Unmanned Military Systems: Formulating Policy


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How should the State of Israel ready itself ahead of the advent of unmanned systems and the expanding uses and applications thereof?


Though Israel constitutes a major hub of unmanned systems development and know-how, the nation nevertheless lacks a national policy or some planned program on the part of the government, or even Israel’s defense establishment. On the other hand, we are in for a rapid and comprehensive rise in the influx of unmanned systems, which will transform combat as we know it.

Here are a few major study-based recommendations:

1. A national policy should be formulated concerning the field of unmanned systems, in order to maximize the advantage the sector holds as well as minimized the risks. This, contrary to the current situation, whereby the entire process seems to be running on its own, without any maximization of Israel’s inherent advantages.
2. Consideration should be given to the establishment of a defense establishment body tasked with overseeing the unmanned systems sector. This body or agency should be placed in charge of formulating R&D (research and development) roadmaps and their subsequent implementation.
3. Strive to integrate unmanned systems in all security aspects, with an emphasis on intelligence gathering missions as well as other non-lethal tasks, which eliminate any dilemma concerning their use and application for now.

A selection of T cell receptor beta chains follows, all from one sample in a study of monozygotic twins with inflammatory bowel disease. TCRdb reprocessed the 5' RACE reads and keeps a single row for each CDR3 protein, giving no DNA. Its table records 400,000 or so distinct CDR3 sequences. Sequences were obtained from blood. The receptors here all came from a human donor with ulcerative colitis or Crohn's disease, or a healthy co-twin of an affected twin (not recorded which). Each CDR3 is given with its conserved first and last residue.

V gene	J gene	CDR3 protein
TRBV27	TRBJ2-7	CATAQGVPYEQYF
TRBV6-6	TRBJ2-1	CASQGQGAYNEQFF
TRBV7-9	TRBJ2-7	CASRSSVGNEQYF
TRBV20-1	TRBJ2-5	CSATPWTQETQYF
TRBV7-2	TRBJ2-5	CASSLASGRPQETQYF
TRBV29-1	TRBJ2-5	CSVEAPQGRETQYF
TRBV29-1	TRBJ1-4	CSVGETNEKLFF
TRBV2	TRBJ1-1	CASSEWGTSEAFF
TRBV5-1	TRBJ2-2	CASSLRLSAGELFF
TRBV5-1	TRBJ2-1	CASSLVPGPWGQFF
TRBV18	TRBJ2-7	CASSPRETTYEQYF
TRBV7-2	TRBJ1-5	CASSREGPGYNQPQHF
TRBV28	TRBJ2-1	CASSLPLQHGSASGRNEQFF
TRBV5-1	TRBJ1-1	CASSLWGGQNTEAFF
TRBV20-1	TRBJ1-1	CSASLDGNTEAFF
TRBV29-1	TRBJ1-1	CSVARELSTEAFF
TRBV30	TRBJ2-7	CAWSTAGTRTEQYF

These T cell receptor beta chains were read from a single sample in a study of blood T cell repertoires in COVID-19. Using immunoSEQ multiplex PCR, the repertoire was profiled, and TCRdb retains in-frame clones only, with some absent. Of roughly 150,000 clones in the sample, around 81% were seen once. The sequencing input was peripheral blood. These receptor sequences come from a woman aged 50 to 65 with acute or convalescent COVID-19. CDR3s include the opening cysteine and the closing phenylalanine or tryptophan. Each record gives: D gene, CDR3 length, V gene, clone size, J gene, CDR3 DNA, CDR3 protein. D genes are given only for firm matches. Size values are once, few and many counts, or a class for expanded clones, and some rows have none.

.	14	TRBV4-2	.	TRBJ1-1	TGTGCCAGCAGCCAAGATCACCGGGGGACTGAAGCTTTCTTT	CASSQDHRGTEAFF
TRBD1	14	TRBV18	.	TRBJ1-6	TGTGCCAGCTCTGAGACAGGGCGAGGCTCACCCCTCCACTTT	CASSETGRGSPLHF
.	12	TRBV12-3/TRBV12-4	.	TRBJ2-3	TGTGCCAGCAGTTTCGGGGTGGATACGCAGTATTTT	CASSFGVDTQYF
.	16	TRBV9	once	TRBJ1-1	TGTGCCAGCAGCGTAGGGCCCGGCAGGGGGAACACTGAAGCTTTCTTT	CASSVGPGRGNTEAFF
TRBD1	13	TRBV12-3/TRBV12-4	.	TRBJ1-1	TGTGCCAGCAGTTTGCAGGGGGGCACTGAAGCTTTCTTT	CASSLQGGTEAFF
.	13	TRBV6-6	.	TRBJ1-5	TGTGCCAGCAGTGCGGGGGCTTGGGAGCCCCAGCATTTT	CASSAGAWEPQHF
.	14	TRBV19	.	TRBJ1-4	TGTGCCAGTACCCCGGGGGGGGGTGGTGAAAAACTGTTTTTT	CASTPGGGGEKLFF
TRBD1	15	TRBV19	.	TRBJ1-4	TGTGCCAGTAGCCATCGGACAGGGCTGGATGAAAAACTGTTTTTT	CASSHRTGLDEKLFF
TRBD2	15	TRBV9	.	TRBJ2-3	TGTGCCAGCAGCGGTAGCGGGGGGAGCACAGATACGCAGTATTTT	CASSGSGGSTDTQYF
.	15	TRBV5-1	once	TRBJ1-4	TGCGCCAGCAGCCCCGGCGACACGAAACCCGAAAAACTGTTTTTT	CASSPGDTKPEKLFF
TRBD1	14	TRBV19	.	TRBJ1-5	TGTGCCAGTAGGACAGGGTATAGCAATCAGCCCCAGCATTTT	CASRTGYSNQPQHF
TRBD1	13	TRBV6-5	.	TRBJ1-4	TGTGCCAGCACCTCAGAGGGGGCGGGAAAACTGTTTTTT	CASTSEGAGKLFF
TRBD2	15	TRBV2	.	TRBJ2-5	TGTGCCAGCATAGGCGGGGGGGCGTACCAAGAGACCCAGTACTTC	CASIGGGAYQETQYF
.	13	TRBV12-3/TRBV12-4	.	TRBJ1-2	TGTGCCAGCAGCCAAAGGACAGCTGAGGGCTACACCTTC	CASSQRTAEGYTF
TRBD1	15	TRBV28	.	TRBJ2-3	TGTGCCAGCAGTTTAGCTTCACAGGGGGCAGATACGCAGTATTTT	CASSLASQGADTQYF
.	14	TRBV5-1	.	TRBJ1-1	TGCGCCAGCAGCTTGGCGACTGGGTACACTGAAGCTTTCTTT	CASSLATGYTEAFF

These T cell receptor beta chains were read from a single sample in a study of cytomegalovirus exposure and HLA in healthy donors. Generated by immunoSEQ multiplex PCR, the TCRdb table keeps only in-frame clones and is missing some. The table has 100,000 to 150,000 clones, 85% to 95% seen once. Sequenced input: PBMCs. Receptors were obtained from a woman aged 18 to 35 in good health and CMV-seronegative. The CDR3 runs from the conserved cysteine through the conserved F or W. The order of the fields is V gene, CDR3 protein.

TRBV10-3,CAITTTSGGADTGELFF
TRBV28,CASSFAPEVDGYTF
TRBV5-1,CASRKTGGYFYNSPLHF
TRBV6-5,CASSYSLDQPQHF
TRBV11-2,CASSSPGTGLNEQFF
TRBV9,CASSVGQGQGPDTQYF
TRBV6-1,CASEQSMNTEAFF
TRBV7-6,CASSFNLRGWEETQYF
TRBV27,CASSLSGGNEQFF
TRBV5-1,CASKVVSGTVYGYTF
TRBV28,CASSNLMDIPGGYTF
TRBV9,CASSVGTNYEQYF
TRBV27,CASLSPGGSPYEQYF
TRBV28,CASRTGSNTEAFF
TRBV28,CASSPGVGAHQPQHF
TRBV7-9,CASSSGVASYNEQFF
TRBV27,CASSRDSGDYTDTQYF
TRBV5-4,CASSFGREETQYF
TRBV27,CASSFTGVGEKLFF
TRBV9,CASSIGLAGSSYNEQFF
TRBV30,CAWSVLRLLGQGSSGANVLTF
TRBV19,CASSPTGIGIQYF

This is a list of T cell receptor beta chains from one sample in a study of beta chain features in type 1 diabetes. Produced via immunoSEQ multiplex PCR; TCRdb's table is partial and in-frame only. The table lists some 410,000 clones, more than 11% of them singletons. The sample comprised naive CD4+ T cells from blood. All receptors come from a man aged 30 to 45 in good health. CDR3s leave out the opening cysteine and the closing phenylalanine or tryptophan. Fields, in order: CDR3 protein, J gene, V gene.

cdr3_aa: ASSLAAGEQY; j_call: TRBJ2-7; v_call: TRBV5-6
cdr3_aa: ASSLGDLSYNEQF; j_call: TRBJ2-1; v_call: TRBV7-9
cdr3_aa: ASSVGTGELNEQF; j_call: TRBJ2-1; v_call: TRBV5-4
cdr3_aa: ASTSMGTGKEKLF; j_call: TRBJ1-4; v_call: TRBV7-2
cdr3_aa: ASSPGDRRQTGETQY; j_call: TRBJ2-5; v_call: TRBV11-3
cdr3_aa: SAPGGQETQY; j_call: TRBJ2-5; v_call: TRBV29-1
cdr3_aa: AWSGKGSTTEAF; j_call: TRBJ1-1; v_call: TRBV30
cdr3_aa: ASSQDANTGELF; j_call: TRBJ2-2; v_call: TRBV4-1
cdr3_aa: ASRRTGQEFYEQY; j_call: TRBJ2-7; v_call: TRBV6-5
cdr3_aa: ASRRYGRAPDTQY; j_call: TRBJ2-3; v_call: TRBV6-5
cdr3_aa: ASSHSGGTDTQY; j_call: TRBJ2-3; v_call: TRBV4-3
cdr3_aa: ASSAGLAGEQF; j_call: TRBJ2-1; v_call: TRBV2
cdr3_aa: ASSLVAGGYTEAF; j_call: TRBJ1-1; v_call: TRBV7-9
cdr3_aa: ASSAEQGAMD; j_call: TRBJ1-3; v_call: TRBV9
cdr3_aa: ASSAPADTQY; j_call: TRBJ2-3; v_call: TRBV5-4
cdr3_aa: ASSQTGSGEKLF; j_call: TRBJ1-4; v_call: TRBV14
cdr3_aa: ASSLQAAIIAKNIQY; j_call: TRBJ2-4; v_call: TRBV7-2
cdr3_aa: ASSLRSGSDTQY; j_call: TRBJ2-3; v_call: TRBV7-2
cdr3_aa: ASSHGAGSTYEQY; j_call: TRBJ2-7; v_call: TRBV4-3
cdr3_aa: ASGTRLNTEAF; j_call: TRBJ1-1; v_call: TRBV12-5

4. Expediting procedures. Means and processes ought to be adopted in order to enable development, introduction and rapid deployment into ’operationalization’ of new unmanned systems platforms. This should also pertain to introducing an overall defense and continuity strategy for unmanned systems.
5. Formulate policy, combat strategy and capabilities for handling enemy unmanned systems.

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6. Make sure proper, well trained unmanned systems’ personnel be cultivated even prior to their recruitment to the IDF, as well as evaluate analysis, location, recruitment and training of current enlisted personnel in this field.

7. Quality personnel must be retained, inter alia through lucrative programs designed to compete with civilian career opportunities.
8. Reserve core operational aspects in the hands of humans in the age of unmanned systems – in order to keep human consideration in the loop in the framework of various operational stages.
9. Forge join-cooperation initiatives with other countries in order to develop unmanned systems and operate them. This will also serve the goal of impacting global standards and regulation, which may affect Israel and its ability to operate in this sector.
10. Reduce the high accessibility of terrorist entities to unmanned systems, inter alia by cooperating with other countries.
11. Limits of autonomous discretion: when it comes to legalities and ethical issues, machines’ ’room for consideration’ best be limited when it comes to lethal means. The same should also apply to the human personnel operating them.
12. Israel’s advantages in the field of military unmanned systems must be leveraged in order to develop infrastructure and corner the rapidly expanding global defense and civil markets. The economic potential is huge.
13. Formulate training and educational programs in support of various unmanned systems’ aspects, and encourage participation in order to have readily available personnel for the entire industry in the years to come.

Edited by: Yoav Zachs, Liran Antebi